Newspaper article The Journal (Newcastle, England)

Crucial to Search out Facts before Buying; Conveyancing Solicitor Toni Spencer Answers Some of the Questions She Is Most Commonly Asked by People Buying or Selling Homes

Newspaper article The Journal (Newcastle, England)

Crucial to Search out Facts before Buying; Conveyancing Solicitor Toni Spencer Answers Some of the Questions She Is Most Commonly Asked by People Buying or Selling Homes

Article excerpt

Question: What are searches and why do I need them? If you are purchasing a property with the assistance of a mortgage then your lender may insist that you obtain searches to protect their security.

However, it is important to have searches undertaken even if you are not buying with the assistance of a mortgage. The three most common searches I deal with are: Local authority search This involves asking the local council about such things as new roads, road proposals, road widening, compulsory purchase orders, whether there are any planning or building regulations permissions affecting the property, and also whether there are any notices which the council has served on the property, which could cost you money if you complete your transaction without having this information.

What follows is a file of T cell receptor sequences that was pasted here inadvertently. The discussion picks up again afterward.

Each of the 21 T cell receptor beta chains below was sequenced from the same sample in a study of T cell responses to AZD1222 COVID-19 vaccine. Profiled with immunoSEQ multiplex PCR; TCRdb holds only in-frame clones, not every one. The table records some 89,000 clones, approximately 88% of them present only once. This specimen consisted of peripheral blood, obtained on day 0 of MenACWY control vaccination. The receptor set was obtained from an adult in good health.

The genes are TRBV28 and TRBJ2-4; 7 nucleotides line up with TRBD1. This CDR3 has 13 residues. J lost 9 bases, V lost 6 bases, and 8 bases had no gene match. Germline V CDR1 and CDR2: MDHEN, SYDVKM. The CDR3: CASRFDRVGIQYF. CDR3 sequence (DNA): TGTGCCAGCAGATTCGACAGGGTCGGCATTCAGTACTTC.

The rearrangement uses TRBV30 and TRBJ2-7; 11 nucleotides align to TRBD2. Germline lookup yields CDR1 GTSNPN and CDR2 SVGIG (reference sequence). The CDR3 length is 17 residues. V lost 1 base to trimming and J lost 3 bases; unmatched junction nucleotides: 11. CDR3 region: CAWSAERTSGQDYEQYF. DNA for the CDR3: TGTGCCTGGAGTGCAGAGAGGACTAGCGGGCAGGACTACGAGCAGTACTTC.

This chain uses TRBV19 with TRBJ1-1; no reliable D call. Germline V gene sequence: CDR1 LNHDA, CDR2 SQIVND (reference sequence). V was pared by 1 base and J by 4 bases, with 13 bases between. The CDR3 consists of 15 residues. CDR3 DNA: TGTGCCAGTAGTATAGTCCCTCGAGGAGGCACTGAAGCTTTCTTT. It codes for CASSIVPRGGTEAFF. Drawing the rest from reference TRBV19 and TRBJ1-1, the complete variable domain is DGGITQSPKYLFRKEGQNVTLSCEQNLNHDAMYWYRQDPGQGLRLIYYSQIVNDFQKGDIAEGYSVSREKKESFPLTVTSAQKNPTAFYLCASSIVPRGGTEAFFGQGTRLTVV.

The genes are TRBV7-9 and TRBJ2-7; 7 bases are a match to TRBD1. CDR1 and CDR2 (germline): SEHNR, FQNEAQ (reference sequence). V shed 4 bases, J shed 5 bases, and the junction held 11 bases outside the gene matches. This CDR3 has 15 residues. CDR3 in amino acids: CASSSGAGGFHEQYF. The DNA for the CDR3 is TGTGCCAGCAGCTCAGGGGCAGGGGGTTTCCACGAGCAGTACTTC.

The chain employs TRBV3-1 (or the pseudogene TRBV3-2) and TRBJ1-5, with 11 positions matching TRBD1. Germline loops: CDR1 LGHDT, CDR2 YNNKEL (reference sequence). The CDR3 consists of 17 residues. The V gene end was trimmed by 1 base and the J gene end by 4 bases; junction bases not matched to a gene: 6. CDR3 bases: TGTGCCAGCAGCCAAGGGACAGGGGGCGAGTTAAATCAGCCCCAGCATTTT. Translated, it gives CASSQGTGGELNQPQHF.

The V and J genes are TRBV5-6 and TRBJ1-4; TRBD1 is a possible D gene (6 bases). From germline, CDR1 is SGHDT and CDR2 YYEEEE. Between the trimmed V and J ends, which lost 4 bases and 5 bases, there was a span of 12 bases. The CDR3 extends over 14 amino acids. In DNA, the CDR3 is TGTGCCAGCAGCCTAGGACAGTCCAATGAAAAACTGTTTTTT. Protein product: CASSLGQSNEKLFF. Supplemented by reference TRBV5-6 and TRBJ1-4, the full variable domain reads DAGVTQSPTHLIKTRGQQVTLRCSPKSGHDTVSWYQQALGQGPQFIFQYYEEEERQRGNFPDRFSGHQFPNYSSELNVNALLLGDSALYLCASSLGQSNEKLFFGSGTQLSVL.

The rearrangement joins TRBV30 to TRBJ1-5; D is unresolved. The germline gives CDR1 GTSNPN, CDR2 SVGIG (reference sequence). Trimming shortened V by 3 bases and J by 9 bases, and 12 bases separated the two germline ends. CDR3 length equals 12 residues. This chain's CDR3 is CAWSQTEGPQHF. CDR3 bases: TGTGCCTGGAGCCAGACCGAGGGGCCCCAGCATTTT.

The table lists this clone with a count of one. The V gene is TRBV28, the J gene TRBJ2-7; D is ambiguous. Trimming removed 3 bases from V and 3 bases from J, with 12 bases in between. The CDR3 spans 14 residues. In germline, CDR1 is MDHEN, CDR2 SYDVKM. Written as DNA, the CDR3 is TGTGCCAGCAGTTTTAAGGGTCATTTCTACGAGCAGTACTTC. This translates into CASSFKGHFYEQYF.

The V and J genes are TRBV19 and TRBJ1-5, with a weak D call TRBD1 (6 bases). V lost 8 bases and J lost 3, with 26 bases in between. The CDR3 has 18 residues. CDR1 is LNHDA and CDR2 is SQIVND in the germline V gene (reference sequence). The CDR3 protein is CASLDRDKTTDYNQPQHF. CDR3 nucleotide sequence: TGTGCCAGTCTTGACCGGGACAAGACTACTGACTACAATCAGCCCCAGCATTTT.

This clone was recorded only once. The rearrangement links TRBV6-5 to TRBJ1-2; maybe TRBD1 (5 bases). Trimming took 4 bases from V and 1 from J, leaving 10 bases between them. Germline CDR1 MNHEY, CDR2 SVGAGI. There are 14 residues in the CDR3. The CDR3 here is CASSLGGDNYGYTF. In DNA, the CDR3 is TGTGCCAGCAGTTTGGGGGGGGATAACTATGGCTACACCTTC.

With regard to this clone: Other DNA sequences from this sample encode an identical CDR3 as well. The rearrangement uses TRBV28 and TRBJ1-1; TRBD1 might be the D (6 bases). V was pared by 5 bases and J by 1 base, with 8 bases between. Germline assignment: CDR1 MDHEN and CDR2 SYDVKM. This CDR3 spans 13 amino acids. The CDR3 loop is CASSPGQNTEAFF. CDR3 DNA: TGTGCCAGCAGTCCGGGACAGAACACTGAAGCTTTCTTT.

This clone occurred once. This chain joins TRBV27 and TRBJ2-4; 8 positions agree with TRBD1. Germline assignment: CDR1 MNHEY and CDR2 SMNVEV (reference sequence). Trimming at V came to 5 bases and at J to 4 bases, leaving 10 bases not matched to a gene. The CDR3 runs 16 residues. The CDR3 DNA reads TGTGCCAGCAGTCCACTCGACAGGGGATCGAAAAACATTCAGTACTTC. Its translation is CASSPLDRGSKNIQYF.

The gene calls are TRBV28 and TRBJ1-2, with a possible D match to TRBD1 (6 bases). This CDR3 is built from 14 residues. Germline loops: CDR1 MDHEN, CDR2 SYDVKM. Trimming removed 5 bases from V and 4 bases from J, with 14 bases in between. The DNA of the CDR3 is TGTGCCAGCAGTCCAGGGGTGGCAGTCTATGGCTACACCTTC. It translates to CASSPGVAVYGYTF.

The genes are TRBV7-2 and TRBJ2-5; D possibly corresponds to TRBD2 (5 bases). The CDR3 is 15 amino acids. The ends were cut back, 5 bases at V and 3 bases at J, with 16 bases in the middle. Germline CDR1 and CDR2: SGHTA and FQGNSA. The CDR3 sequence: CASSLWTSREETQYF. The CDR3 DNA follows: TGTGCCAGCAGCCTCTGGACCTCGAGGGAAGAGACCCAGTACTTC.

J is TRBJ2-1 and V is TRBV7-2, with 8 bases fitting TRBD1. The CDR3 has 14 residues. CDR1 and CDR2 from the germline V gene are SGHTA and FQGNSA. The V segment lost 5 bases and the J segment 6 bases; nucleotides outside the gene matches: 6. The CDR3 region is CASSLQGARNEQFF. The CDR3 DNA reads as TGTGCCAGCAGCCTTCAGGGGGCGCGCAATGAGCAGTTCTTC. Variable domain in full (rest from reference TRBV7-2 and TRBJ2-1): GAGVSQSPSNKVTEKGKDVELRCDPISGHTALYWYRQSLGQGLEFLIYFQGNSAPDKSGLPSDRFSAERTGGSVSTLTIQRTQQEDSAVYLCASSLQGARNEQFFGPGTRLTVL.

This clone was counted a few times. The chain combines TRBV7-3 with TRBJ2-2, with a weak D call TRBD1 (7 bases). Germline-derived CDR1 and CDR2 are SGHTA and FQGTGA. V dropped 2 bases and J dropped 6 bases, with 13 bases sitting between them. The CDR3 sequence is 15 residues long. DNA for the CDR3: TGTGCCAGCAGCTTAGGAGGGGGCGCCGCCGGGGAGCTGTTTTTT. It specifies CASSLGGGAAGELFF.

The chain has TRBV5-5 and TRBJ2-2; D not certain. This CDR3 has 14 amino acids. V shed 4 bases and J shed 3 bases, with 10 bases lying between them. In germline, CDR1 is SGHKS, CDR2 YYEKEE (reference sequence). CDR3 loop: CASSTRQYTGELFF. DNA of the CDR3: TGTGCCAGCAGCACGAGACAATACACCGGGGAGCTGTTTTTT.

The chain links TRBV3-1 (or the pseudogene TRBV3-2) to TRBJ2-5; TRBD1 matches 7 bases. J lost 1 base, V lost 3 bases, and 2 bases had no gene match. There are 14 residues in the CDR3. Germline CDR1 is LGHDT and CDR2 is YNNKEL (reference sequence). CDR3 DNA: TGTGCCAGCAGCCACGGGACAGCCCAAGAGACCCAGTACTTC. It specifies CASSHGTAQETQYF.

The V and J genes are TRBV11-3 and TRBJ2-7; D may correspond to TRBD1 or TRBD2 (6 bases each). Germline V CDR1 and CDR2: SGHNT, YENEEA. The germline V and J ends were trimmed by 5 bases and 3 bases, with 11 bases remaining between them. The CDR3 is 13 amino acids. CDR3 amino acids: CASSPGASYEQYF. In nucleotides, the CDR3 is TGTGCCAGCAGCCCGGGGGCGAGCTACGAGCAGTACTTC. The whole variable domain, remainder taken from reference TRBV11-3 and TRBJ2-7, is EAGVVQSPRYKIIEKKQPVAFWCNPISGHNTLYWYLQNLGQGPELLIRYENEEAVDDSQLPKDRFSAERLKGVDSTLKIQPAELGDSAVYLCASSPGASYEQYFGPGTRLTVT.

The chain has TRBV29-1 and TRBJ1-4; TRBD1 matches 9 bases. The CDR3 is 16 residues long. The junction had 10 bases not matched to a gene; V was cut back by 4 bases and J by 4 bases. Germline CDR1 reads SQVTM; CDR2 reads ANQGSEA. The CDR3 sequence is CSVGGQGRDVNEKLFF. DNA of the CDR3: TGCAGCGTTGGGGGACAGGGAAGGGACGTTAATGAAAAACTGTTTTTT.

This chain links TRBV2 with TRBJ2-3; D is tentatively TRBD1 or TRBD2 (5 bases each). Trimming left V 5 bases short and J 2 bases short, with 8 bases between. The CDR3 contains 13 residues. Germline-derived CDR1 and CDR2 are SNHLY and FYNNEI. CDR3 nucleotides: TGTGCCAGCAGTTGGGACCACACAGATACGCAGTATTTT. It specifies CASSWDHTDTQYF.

Mining Search This involves asking the coal authority about past, present and future coal mining operations. In certain areas of the country, this would not be necessary.

The mining search will generally reveal if there are any mineshafts, subsidence claims or proposed mining which would affect the property or the surrounding area.

Water/drainage search This will reveal if the property has mains drains, sewers and mains water, or if there are private arrangements. It will also reveal if there are mains running through the property, which either could prevent you building an extension, or make it more expensive.

Without obtaining these searches it would be very difficult for me to advise you on any possible problems as this information will not ordinarily be revealed through the title documents provided to me from the seller's solicitors.

While the seller is usually under an obligation to provide you with information about the property, there is a possibility they could be incorrect or simply forget to provide important information. If the searches identify potential problems it can allow your solicitor to raise further enquiries on your behalf.

Question: Do I really need a survey? …

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